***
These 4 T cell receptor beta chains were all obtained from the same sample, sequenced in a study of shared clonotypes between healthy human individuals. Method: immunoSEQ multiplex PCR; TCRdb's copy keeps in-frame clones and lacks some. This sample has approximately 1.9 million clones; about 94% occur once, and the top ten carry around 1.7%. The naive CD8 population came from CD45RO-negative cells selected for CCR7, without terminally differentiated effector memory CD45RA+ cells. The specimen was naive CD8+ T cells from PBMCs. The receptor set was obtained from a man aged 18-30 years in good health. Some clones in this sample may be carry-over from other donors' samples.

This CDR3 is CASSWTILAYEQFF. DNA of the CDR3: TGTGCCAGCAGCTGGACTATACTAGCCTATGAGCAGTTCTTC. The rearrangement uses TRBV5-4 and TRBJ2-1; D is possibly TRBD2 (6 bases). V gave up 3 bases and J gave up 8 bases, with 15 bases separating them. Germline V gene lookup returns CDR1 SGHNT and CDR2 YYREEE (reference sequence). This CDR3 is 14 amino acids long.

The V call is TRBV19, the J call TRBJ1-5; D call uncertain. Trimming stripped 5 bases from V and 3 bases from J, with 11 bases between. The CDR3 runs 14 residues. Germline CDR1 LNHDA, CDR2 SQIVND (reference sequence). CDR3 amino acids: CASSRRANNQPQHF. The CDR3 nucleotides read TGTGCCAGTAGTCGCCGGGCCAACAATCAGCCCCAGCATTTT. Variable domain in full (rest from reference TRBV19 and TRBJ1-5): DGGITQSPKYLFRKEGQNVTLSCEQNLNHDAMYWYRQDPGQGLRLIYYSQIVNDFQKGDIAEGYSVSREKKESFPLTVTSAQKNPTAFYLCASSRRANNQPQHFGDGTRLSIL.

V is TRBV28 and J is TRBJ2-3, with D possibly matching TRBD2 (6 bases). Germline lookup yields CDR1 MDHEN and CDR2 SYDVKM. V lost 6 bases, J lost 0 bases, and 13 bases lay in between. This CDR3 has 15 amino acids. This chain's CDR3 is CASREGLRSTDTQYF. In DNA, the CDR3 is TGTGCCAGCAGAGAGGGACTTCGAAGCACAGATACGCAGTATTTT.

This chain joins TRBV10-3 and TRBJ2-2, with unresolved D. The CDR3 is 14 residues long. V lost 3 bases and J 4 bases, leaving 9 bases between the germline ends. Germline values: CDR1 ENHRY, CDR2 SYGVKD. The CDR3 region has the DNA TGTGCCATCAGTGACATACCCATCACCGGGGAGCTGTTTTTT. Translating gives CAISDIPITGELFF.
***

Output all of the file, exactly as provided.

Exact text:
These 4 T cell receptor beta chains were all obtained from the same sample, sequenced in a study of shared clonotypes between healthy human individuals. Method: immunoSEQ multiplex PCR; TCRdb's copy keeps in-frame clones and lacks some. This sample has approximately 1.9 million clones; about 94% occur once, and the top ten carry around 1.7%. The naive CD8 population came from CD45RO-negative cells selected for CCR7, without terminally differentiated effector memory CD45RA+ cells. The specimen was naive CD8+ T cells from PBMCs. The receptor set was obtained from a man aged 18-30 years in good health. Some clones in this sample may be carry-over from other donors' samples.

This CDR3 is CASSWTILAYEQFF. DNA of the CDR3: TGTGCCAGCAGCTGGACTATACTAGCCTATGAGCAGTTCTTC. The rearrangement uses TRBV5-4 and TRBJ2-1; D is possibly TRBD2 (6 bases). V gave up 3 bases and J gave up 8 bases, with 15 bases separating them. Germline V gene lookup returns CDR1 SGHNT and CDR2 YYREEE (reference sequence). This CDR3 is 14 amino acids long.

The V call is TRBV19, the J call TRBJ1-5; D call uncertain. Trimming stripped 5 bases from V and 3 bases from J, with 11 bases between. The CDR3 runs 14 residues. Germline CDR1 LNHDA, CDR2 SQIVND (reference sequence). CDR3 amino acids: CASSRRANNQPQHF. The CDR3 nucleotides read TGTGCCAGTAGTCGCCGGGCCAACAATCAGCCCCAGCATTTT. Variable domain in full (rest from reference TRBV19 and TRBJ1-5): DGGITQSPKYLFRKEGQNVTLSCEQNLNHDAMYWYRQDPGQGLRLIYYSQIVNDFQKGDIAEGYSVSREKKESFPLTVTSAQKNPTAFYLCASSRRANNQPQHFGDGTRLSIL.

V is TRBV28 and J is TRBJ2-3, with D possibly matching TRBD2 (6 bases). Germline lookup yields CDR1 MDHEN and CDR2 SYDVKM. V lost 6 bases, J lost 0 bases, and 13 bases lay in between. This CDR3 has 15 amino acids. This chain's CDR3 is CASREGLRSTDTQYF. In DNA, the CDR3 is TGTGCCAGCAGAGAGGGACTTCGAAGCACAGATACGCAGTATTTT.

This chain joins TRBV10-3 and TRBJ2-2, with unresolved D. The CDR3 is 14 residues long. V lost 3 bases and J 4 bases, leaving 9 bases between the germline ends. Germline values: CDR1 ENHRY, CDR2 SYGVKD. The CDR3 region has the DNA TGTGCCATCAGTGACATACCCATCACCGGGGAGCTGTTTTTT. Translating gives CAISDIPITGELFF.